Given the state of today’s economy, Associations are facing increased delinquencies.  Proceeding with a lawsuit after an owner has failed to respond to the attorney’s thirty-day demand letter is not always the best option.  For example, the property may be owned by an entity such as an LLC, which may be difficult to collect from.  Associations are therefore looking to alternative methods of collecting unpaid assessments.  A receivership is an example of such an alternative method for collecting delinquent assessments.

At a minimum, the requirements for a receivership action are:

  1. The property must be vacant or tenant occupied;
  2. The owner is delinquent in assessment payments; and
  3. The property is in danger of being damaged.


Although there are many instances where a property meets the above requirements, an association should not rush into a receivership action based solely on affirmative responses to the requirements.  There are additional questions to be asked and further investigation required.  A few of the factors to consider include :

  1. Has a public trustee foreclosure action already been initiated by the mortgage company?  If the property is currently under a foreclosure action it is wise not to proceed with a receivership action.  This is because there would unlikely be enough time to process the receivership action with the court in order for the receiver to be appointed and place a tenant in the property to recoup the receivership fees, legal fees and delinquent assessments.  The typical processing time for a receivership action with the court is between three and four weeks.  The receiver then needs time to examine the property, make necessary repairs, list the property and locate a suitable tenant.
  2. What is the condition of the property?  It will be easier for the receiver to place a tenant in the property if it is in good condition.  This will also allow the receiver to obtain “top dollar” for the lease period. The condition of the inside of the property is typically unknown, but a lot can be said for the condition of the inside of the property just by examining the outside of the property.  Is the yard neat and tidy? Are the windows all in place? Is the property boarded? Is the fence in good condition? Is there trash lying around the property?
  3. Is the Association willing to front repair/replacement costs?  There are instances when a receivership property is in such poor condition that new paint and a thorough cleaning will not make the property marketable.  There are conditions such as mold, missing or broken appliances and water damage that must be repaired or replaced before the property can be listed for rent.  These costs are initially paid for by the association.  If the receivership is successful, the costs will be paid back to the association.  However, there is a possibility that the costs will not be recouped.
  4. What is the average rent for the development?  The delinquency amount, plus legal and receivership fees should be compared to the average rental price for the development.  This will provide an estimated length of time needed by the receiver to recoup the fees and delinquent assessments.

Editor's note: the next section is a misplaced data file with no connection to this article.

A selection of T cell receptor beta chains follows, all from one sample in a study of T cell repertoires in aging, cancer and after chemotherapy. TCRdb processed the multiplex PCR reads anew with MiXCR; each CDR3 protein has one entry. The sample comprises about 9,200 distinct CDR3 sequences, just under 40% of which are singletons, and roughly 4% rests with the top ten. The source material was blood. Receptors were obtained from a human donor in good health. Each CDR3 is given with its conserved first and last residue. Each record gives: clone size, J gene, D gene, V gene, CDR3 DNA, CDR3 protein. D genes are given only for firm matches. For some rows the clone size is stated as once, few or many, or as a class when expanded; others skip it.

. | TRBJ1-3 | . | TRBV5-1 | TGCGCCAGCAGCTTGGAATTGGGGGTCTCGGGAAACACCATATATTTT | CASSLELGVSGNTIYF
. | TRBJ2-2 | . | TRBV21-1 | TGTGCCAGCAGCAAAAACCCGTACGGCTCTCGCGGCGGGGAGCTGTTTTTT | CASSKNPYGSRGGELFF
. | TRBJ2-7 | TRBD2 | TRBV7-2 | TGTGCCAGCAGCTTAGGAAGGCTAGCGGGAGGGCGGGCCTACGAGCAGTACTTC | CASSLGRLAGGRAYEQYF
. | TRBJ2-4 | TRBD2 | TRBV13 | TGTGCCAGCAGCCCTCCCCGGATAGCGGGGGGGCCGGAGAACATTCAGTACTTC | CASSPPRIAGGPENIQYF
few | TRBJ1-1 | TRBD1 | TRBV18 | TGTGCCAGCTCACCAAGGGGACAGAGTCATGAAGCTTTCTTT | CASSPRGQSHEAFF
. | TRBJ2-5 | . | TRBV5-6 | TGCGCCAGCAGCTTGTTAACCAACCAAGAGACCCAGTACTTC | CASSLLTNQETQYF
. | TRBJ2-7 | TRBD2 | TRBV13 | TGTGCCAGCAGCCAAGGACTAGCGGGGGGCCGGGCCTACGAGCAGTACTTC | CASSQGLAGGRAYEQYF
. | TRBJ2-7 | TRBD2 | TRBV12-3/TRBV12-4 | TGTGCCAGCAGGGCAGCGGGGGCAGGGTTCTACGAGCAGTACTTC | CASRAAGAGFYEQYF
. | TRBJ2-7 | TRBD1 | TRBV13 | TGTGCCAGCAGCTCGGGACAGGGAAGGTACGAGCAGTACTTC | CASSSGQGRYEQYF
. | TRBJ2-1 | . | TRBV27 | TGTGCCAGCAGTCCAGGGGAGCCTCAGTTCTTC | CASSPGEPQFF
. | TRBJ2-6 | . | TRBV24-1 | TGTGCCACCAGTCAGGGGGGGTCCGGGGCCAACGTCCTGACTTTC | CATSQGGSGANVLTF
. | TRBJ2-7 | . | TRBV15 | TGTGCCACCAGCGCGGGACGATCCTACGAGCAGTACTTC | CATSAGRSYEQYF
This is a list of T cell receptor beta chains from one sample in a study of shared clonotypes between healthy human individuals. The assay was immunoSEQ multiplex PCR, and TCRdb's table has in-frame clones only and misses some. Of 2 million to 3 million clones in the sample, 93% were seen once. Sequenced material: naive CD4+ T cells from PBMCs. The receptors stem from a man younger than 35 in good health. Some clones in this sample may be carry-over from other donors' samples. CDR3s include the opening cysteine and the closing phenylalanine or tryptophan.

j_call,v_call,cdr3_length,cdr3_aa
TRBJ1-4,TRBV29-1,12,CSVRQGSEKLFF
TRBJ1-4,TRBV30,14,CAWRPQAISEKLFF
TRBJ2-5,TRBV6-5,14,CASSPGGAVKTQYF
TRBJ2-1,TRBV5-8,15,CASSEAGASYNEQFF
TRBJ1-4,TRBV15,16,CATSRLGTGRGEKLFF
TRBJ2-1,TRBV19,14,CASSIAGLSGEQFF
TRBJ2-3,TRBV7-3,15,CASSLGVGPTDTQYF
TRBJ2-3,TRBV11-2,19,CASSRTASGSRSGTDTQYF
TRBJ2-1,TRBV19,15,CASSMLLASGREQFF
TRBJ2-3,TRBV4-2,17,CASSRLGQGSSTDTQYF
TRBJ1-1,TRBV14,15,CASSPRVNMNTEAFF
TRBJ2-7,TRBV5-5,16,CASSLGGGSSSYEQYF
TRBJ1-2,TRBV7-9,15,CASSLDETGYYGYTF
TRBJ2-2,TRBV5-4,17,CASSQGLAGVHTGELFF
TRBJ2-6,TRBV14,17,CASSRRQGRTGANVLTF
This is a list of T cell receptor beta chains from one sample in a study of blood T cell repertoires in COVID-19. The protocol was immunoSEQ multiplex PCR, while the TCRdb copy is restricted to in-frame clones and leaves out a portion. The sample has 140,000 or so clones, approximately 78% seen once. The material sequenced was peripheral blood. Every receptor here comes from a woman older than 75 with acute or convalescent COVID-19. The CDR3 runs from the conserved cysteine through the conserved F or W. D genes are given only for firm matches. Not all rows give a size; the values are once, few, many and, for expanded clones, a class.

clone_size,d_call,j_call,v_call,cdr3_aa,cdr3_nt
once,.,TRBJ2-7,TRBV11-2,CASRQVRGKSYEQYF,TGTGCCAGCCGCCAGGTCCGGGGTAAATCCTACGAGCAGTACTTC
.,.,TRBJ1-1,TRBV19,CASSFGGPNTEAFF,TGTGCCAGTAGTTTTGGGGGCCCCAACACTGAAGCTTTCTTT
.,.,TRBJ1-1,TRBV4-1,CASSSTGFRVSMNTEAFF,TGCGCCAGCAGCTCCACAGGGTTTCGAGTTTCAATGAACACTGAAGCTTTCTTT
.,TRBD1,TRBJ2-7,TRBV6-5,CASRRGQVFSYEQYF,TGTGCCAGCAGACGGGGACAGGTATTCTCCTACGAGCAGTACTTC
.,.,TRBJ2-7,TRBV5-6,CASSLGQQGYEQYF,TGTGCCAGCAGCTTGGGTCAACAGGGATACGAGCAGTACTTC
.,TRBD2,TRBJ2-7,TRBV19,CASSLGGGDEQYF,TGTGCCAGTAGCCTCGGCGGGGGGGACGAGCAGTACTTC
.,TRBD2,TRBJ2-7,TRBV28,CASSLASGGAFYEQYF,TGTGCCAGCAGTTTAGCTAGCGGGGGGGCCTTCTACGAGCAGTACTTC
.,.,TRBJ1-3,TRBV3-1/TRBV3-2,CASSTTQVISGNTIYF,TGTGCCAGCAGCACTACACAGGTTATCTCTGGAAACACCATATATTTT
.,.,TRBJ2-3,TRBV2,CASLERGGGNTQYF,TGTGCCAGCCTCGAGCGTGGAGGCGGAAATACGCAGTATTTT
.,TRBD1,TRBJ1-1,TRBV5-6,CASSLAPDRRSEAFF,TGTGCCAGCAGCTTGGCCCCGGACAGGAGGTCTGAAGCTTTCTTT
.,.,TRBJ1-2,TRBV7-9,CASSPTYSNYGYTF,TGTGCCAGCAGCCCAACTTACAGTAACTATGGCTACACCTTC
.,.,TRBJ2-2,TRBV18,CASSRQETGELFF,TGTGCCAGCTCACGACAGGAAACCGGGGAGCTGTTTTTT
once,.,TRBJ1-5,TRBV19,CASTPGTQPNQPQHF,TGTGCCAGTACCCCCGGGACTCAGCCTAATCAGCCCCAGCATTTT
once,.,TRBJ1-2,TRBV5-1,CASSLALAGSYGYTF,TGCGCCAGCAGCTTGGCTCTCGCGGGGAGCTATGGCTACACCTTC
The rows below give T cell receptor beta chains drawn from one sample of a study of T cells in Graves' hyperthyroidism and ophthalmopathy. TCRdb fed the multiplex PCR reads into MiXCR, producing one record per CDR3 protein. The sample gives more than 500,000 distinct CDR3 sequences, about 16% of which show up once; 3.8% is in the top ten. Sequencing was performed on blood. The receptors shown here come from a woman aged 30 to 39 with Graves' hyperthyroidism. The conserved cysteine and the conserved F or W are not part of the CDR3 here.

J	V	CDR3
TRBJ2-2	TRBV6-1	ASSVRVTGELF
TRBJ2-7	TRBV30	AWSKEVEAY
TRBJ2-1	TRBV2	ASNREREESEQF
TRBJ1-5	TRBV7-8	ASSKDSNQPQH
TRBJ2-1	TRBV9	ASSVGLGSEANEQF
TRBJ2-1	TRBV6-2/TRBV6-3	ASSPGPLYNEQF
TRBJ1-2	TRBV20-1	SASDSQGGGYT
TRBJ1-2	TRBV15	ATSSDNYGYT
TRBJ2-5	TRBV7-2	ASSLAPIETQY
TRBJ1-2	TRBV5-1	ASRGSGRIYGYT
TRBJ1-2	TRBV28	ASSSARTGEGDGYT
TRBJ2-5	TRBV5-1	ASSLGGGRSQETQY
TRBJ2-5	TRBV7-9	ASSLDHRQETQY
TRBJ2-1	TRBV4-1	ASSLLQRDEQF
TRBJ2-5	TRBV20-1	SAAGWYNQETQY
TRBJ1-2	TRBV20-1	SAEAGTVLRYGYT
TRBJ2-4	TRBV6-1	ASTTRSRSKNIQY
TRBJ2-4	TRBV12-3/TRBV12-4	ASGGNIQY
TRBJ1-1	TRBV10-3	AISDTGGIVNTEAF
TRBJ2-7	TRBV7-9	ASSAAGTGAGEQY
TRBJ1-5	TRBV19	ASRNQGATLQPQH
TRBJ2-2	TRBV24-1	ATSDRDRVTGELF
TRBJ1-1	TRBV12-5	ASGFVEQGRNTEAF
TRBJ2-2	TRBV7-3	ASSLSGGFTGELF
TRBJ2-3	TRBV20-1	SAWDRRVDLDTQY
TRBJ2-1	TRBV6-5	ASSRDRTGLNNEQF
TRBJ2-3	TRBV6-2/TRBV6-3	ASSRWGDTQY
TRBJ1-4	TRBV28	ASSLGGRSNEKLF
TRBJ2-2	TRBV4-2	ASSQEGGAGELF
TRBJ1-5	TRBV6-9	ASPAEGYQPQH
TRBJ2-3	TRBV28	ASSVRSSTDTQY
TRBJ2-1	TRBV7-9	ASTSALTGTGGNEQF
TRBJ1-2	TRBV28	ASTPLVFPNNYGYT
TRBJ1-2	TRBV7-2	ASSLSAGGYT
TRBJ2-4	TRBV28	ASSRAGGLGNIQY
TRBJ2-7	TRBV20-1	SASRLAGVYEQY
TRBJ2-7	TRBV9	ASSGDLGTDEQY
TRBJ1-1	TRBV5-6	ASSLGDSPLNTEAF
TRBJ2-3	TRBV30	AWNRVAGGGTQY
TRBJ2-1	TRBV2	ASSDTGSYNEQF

5. Are there a lot of properties already for rent in the development?  There is currently a low vacancy for rental properties in Denver and the surrounding areas.  This is beneficial for the receiver and should not cause an issue in the renting of the receivership property.  However, if the market drastically increases it could result in the receiver competing for the available tenants.
  6. How long does it typically take to rent a property in the development?  This is more of an issue when the rental market is saturated by vacancies.  Fortunately, or unfortunately depending on how you view it, this is not currently the case.
  7. Is the property listed for sale?  In order to convey clear title to a new owner, the association’s lien must be released.  This requires payment in full at or before closing or the association and current owner can negotiate to settle for a lesser amount.  A sale therefore may be an easier and quicker way for an association to recoup delinquent assessments than a receivership.  However, in light of the current market issues a sale is not guaranteed to occur.
  8. How much is currently owed to the Association?  In order to justify the expense of a receivership action it is recommended that the delinquent assessments be at least $1,000.00.  This is not a hard and fast rule and each case is to be evaluated individually.
  9. Does the Board understand the role of the receiver?  A receiver is a disinterested, third-party to the transaction that is appointed by the court.  The receiver is not an employee or agent of the association or management company.  The receiver does take into consideration the association’s wishes, but he/she is not obligated to follow instructions received by the board.
  10. Is the community facing a construction defect issue?  Any disruption to the development may make it more difficult for the receiver to rent the property and may lower the price of the rent.

These are just a few of the additional questions to ask prior to proceeding with a receivership action.  Our firm has extensive experience with receivership actions and we know the questions to ask in order to determine if the property is a viable candidate for a receivership.  We welcome the opportunity to explore receivership actions with associations.  Please call us at 303.432.9999 with any questions about receiverships.

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